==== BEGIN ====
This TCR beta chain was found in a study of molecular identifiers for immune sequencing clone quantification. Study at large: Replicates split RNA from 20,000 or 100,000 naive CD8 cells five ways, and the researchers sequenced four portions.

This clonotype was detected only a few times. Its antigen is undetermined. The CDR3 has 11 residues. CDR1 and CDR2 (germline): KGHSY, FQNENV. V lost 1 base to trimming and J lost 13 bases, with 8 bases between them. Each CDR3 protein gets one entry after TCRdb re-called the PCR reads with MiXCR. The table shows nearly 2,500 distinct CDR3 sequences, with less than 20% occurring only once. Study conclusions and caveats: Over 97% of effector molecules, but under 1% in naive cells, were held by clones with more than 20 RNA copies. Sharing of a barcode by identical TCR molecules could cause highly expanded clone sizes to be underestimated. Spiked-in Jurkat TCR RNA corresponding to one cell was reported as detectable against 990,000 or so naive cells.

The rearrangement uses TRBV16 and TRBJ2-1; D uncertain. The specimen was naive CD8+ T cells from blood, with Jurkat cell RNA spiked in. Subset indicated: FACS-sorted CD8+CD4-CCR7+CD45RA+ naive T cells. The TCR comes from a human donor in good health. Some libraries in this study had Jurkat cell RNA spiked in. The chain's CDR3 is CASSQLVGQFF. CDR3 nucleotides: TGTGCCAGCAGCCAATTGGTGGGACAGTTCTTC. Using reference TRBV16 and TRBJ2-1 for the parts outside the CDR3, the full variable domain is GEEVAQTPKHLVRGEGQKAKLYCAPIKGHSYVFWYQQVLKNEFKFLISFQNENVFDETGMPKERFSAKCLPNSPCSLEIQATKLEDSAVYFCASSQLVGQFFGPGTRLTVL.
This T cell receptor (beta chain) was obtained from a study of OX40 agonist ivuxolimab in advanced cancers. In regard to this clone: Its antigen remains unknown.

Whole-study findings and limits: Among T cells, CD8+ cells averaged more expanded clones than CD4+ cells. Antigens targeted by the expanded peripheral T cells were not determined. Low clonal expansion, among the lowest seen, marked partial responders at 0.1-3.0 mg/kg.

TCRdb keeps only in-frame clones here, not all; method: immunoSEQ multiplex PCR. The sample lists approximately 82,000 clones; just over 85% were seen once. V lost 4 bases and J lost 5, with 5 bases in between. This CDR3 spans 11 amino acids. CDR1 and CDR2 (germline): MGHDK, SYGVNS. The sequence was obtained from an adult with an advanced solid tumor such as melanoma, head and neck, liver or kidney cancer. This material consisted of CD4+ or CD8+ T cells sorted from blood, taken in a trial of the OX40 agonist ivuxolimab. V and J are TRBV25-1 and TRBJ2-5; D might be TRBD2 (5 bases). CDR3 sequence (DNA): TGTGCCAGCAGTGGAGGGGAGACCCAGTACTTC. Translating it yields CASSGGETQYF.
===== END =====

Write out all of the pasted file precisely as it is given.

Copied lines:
This TCR beta chain was found in a study of molecular identifiers for immune sequencing clone quantification. Study at large: Replicates split RNA from 20,000 or 100,000 naive CD8 cells five ways, and the researchers sequenced four portions.

This clonotype was detected only a few times. Its antigen is undetermined. The CDR3 has 11 residues. CDR1 and CDR2 (germline): KGHSY, FQNENV. V lost 1 base to trimming and J lost 13 bases, with 8 bases between them. Each CDR3 protein gets one entry after TCRdb re-called the PCR reads with MiXCR. The table shows nearly 2,500 distinct CDR3 sequences, with less than 20% occurring only once. Study conclusions and caveats: Over 97% of effector molecules, but under 1% in naive cells, were held by clones with more than 20 RNA copies. Sharing of a barcode by identical TCR molecules could cause highly expanded clone sizes to be underestimated. Spiked-in Jurkat TCR RNA corresponding to one cell was reported as detectable against 990,000 or so naive cells.

The rearrangement uses TRBV16 and TRBJ2-1; D uncertain. The specimen was naive CD8+ T cells from blood, with Jurkat cell RNA spiked in. Subset indicated: FACS-sorted CD8+CD4-CCR7+CD45RA+ naive T cells. The TCR comes from a human donor in good health. Some libraries in this study had Jurkat cell RNA spiked in. The chain's CDR3 is CASSQLVGQFF. CDR3 nucleotides: TGTGCCAGCAGCCAATTGGTGGGACAGTTCTTC. Using reference TRBV16 and TRBJ2-1 for the parts outside the CDR3, the full variable domain is GEEVAQTPKHLVRGEGQKAKLYCAPIKGHSYVFWYQQVLKNEFKFLISFQNENVFDETGMPKERFSAKCLPNSPCSLEIQATKLEDSAVYFCASSQLVGQFFGPGTRLTVL.
This T cell receptor (beta chain) was obtained from a study of OX40 agonist ivuxolimab in advanced cancers. In regard to this clone: Its antigen remains unknown.

Whole-study findings and limits: Among T cells, CD8+ cells averaged more expanded clones than CD4+ cells. Antigens targeted by the expanded peripheral T cells were not determined. Low clonal expansion, among the lowest seen, marked partial responders at 0.1-3.0 mg/kg.

TCRdb keeps only in-frame clones here, not all; method: immunoSEQ multiplex PCR. The sample lists approximately 82,000 clones; just over 85% were seen once. V lost 4 bases and J lost 5, with 5 bases in between. This CDR3 spans 11 amino acids. CDR1 and CDR2 (germline): MGHDK, SYGVNS. The sequence was obtained from an adult with an advanced solid tumor such as melanoma, head and neck, liver or kidney cancer. This material consisted of CD4+ or CD8+ T cells sorted from blood, taken in a trial of the OX40 agonist ivuxolimab. V and J are TRBV25-1 and TRBJ2-5; D might be TRBD2 (5 bases). CDR3 sequence (DNA): TGTGCCAGCAGTGGAGGGGAGACCCAGTACTTC. Translating it yields CASSGGETQYF.